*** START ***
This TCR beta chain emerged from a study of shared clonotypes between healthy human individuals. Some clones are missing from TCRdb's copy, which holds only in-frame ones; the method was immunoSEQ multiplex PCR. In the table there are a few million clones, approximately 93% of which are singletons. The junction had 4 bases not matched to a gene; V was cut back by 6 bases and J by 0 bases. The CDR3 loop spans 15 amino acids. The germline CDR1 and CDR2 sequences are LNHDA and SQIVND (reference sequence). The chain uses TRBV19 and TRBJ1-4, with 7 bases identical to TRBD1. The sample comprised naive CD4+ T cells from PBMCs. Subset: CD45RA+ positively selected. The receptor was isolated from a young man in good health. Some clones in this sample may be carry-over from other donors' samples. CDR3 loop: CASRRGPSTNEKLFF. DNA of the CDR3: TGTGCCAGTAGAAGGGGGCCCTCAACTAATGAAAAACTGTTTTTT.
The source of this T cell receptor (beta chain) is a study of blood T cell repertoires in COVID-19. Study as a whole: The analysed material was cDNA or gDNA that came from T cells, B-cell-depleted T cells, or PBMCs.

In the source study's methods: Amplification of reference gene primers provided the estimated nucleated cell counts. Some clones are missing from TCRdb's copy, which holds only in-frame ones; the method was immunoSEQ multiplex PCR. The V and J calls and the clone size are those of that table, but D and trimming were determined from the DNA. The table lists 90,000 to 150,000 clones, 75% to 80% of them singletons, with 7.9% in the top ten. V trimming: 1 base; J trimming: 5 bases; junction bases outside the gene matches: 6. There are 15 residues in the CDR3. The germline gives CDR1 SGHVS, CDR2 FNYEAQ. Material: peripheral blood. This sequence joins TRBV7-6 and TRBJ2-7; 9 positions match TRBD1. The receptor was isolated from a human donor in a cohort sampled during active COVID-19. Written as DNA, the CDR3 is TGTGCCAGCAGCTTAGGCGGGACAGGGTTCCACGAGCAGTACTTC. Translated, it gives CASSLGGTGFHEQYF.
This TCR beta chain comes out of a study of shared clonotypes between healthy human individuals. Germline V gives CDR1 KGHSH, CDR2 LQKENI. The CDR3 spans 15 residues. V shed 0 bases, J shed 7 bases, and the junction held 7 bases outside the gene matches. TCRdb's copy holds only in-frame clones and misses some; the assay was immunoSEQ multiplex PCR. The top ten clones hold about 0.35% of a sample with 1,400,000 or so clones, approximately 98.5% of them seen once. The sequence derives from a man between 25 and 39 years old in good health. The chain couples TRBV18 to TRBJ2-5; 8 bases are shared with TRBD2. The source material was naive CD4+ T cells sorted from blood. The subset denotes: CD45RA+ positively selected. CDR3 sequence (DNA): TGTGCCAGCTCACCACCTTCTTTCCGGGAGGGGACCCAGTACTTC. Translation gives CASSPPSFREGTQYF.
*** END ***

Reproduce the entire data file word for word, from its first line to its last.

This TCR beta chain emerged from a study of shared clonotypes between healthy human individuals. Some clones are missing from TCRdb's copy, which holds only in-frame ones; the method was immunoSEQ multiplex PCR. In the table there are a few million clones, approximately 93% of which are singletons. The junction had 4 bases not matched to a gene; V was cut back by 6 bases and J by 0 bases. The CDR3 loop spans 15 amino acids. The germline CDR1 and CDR2 sequences are LNHDA and SQIVND (reference sequence). The chain uses TRBV19 and TRBJ1-4, with 7 bases identical to TRBD1. The sample comprised naive CD4+ T cells from PBMCs. Subset: CD45RA+ positively selected. The receptor was isolated from a young man in good health. Some clones in this sample may be carry-over from other donors' samples. CDR3 loop: CASRRGPSTNEKLFF. DNA of the CDR3: TGTGCCAGTAGAAGGGGGCCCTCAACTAATGAAAAACTGTTTTTT.
The source of this T cell receptor (beta chain) is a study of blood T cell repertoires in COVID-19. Study as a whole: The analysed material was cDNA or gDNA that came from T cells, B-cell-depleted T cells, or PBMCs.

In the source study's methods: Amplification of reference gene primers provided the estimated nucleated cell counts. Some clones are missing from TCRdb's copy, which holds only in-frame ones; the method was immunoSEQ multiplex PCR. The V and J calls and the clone size are those of that table, but D and trimming were determined from the DNA. The table lists 90,000 to 150,000 clones, 75% to 80% of them singletons, with 7.9% in the top ten. V trimming: 1 base; J trimming: 5 bases; junction bases outside the gene matches: 6. There are 15 residues in the CDR3. The germline gives CDR1 SGHVS, CDR2 FNYEAQ. Material: peripheral blood. This sequence joins TRBV7-6 and TRBJ2-7; 9 positions match TRBD1. The receptor was isolated from a human donor in a cohort sampled during active COVID-19. Written as DNA, the CDR3 is TGTGCCAGCAGCTTAGGCGGGACAGGGTTCCACGAGCAGTACTTC. Translated, it gives CASSLGGTGFHEQYF.
This TCR beta chain comes out of a study of shared clonotypes between healthy human individuals. Germline V gives CDR1 KGHSH, CDR2 LQKENI. The CDR3 spans 15 residues. V shed 0 bases, J shed 7 bases, and the junction held 7 bases outside the gene matches. TCRdb's copy holds only in-frame clones and misses some; the assay was immunoSEQ multiplex PCR. The top ten clones hold about 0.35% of a sample with 1,400,000 or so clones, approximately 98.5% of them seen once. The sequence derives from a man between 25 and 39 years old in good health. The chain couples TRBV18 to TRBJ2-5; 8 bases are shared with TRBD2. The source material was naive CD4+ T cells sorted from blood. The subset denotes: CD45RA+ positively selected. CDR3 sequence (DNA): TGTGCCAGCTCACCACCTTCTTTCCGGGAGGGGACCCAGTACTTC. Translation gives CASSPPSFREGTQYF.